When you’re not at the theater, you need to be watching a DVD or a video of a performance. You need to know the past 60 or 70 years of singers and what made them great. You need to know opera history. You need a vocabulary of operatic sound in your ear, an international sound, not just an American sound or an Italian sound. It’s important to have an international frame of mind, to go to museums, to understand the cultures, the food, the games, the humor, the art of many countries.

I think it’s wisest to sing the simplest thing that you can sing marvelously well, as opposed to the most difficult. You will have a chance to show your talent. Someone will listen to you. You will be in a competition where you can shine. You will be in an audition where you have the opportunity to be hired.

It’s imperative that when you get that chance, you have it all together. Somebody will help you find a manager. Keep your networking going, meet people who know people and someone will call up and say to a manager, “Would you listen to this person?” Or you will find a manager who answers your letters. But if you’re not ready, you won’t get a second chance. The second chance is very difficult to come by. So be ready with proper repertoire, with repertoire that really shows you who are, what you can do, where you can go and work.

I think the best advice I ever got was, “Be serious and be of very good cheer.” Never lose your sense of humor about yourself or about the business. There’s a good reason singers like to tell jokes. It takes off all the pressure. Keep a few good jokes in your pocket and a smile. Keep your energy, your health, your mental well-being, and give it all to this wonderful process of growth. And remember that growth really is a process. It takes work and it takes patience, but it does arrive. And each day, you feel a new part of yourself blooming.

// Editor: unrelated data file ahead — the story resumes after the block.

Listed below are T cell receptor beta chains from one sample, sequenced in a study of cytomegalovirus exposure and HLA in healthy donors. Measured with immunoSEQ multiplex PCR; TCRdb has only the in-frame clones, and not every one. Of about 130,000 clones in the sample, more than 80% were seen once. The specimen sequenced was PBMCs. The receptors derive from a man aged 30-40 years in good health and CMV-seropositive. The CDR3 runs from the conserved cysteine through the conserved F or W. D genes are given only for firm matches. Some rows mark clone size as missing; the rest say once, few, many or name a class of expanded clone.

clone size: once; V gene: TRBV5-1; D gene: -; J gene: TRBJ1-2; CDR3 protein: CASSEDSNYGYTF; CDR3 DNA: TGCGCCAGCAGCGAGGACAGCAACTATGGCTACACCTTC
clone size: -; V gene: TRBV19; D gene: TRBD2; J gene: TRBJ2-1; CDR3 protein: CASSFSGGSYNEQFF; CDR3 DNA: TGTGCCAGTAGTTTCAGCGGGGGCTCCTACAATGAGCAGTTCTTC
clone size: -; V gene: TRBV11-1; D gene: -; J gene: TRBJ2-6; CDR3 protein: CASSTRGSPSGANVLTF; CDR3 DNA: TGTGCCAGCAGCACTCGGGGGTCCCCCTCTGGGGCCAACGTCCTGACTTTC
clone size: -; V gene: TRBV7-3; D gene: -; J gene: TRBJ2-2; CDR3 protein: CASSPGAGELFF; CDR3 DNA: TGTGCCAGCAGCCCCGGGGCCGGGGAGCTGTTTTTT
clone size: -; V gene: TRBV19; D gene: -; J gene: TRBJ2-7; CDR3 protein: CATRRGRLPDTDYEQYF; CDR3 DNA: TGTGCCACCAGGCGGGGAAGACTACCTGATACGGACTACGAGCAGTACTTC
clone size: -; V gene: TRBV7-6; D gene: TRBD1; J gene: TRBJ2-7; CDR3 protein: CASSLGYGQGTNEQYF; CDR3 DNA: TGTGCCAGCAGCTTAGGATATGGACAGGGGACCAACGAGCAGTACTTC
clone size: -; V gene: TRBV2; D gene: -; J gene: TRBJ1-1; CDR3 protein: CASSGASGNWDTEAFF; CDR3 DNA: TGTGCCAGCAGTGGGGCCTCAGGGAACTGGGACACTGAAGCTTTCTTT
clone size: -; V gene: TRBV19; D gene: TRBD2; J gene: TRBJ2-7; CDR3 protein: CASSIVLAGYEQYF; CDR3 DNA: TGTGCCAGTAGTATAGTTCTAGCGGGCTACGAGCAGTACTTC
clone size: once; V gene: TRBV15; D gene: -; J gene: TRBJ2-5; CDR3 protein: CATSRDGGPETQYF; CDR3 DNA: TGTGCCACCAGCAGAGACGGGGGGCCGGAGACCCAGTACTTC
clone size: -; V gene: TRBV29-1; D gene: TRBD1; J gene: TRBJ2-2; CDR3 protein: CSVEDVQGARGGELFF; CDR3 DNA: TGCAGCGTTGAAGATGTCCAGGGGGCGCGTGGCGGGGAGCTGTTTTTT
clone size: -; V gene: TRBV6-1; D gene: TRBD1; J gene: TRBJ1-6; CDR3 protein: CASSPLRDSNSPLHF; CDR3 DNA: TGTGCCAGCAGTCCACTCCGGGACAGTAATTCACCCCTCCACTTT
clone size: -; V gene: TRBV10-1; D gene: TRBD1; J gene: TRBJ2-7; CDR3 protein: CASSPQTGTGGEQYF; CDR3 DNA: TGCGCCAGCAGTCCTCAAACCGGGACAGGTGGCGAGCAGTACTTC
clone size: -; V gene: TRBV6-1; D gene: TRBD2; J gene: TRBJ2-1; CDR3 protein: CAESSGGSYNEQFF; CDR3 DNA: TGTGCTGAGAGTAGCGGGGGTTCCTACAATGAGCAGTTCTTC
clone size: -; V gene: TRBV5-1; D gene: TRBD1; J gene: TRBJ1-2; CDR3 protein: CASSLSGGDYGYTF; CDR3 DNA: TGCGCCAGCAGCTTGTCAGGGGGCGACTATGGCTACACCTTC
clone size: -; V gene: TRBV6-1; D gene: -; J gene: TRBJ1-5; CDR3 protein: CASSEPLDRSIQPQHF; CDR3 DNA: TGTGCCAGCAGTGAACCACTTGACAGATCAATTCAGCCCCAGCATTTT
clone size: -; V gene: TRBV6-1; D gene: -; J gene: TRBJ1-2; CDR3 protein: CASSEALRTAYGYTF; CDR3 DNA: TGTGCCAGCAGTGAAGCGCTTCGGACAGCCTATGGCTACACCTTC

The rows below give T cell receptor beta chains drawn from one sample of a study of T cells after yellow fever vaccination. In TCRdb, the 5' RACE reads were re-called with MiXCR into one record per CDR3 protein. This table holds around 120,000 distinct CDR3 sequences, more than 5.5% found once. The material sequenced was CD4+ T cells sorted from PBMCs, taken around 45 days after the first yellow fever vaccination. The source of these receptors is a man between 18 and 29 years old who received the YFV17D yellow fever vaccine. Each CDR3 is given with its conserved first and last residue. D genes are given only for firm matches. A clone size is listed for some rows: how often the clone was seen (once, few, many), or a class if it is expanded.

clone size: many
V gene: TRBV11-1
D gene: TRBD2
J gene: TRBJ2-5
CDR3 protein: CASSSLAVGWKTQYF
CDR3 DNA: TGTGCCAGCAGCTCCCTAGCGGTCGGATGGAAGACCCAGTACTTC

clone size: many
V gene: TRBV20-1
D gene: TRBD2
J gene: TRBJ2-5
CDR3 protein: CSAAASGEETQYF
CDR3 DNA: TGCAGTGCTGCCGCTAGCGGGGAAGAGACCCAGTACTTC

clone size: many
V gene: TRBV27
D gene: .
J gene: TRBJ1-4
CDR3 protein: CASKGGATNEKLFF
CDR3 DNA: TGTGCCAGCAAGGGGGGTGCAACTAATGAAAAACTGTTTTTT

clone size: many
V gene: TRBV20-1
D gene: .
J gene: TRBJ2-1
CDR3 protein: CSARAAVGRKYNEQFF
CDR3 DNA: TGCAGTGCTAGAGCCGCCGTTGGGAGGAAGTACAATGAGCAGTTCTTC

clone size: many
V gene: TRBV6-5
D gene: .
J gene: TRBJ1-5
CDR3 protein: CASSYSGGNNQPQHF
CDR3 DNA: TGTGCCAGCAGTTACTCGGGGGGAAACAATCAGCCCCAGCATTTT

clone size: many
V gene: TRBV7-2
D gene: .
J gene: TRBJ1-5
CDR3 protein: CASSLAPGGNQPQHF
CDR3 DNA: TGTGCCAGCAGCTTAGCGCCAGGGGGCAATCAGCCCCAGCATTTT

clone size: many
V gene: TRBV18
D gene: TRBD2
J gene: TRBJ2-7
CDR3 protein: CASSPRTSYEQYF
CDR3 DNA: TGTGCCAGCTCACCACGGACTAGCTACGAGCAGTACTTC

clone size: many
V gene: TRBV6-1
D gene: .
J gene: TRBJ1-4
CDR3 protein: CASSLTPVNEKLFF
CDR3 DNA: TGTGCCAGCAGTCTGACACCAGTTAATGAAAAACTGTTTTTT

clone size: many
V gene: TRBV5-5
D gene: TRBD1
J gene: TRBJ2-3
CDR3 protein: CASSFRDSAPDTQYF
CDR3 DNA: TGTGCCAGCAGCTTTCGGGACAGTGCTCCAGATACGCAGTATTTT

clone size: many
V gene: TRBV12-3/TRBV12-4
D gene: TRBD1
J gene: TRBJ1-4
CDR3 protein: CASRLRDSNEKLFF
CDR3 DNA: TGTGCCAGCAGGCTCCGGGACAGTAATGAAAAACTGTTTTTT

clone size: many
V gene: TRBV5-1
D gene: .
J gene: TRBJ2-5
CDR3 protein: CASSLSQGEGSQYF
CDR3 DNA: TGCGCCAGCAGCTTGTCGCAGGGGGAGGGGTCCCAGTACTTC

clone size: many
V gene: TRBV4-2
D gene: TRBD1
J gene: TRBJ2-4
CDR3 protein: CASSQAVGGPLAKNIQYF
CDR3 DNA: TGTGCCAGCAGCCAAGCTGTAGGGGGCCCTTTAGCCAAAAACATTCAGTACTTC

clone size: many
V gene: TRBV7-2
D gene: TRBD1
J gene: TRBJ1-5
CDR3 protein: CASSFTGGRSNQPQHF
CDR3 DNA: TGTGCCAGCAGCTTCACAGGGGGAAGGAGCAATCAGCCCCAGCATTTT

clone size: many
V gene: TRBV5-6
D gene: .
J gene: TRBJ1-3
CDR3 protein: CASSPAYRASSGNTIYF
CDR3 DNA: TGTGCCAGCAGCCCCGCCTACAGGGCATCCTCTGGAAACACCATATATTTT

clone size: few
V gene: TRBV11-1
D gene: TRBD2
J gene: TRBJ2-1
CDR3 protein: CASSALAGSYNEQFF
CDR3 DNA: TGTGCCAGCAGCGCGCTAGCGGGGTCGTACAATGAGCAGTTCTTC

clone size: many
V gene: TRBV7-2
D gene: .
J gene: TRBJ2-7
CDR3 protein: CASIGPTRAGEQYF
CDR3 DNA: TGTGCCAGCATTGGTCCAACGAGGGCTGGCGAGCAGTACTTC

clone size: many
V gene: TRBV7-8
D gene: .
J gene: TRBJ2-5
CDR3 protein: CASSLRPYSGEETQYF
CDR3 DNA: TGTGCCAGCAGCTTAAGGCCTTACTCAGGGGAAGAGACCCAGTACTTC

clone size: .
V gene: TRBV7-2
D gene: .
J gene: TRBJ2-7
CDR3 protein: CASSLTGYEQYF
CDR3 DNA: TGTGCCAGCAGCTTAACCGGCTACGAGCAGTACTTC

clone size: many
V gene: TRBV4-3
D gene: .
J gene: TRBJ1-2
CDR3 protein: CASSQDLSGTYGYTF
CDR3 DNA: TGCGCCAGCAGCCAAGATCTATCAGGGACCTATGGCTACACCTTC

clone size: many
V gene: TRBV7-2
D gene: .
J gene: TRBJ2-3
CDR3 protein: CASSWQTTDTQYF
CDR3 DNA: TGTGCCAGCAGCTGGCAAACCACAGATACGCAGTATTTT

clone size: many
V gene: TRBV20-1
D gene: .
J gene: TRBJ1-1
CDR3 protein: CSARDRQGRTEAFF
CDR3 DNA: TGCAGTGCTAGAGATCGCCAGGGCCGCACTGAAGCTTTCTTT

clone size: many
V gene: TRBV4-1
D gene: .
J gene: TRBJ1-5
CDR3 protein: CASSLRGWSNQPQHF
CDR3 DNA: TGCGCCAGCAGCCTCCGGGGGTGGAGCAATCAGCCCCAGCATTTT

Don’t worry. Work. Work hard. It’s truly worth it. Be exceptional. Be yourself, exceptionally so.

Joan Dornemann

Joan Dornemann is the founder of the International Vocal Arts Institute (formerly Israel Vocal Arts Institute) (, a summer program for young professionals that focuses on improving performance and audition capabilities. [see ad p.10]. She is also an assistant conductor at the Metropolitan Opera and has written the book Complete Preparation: A Guide to Auditioning for Opera, which is available on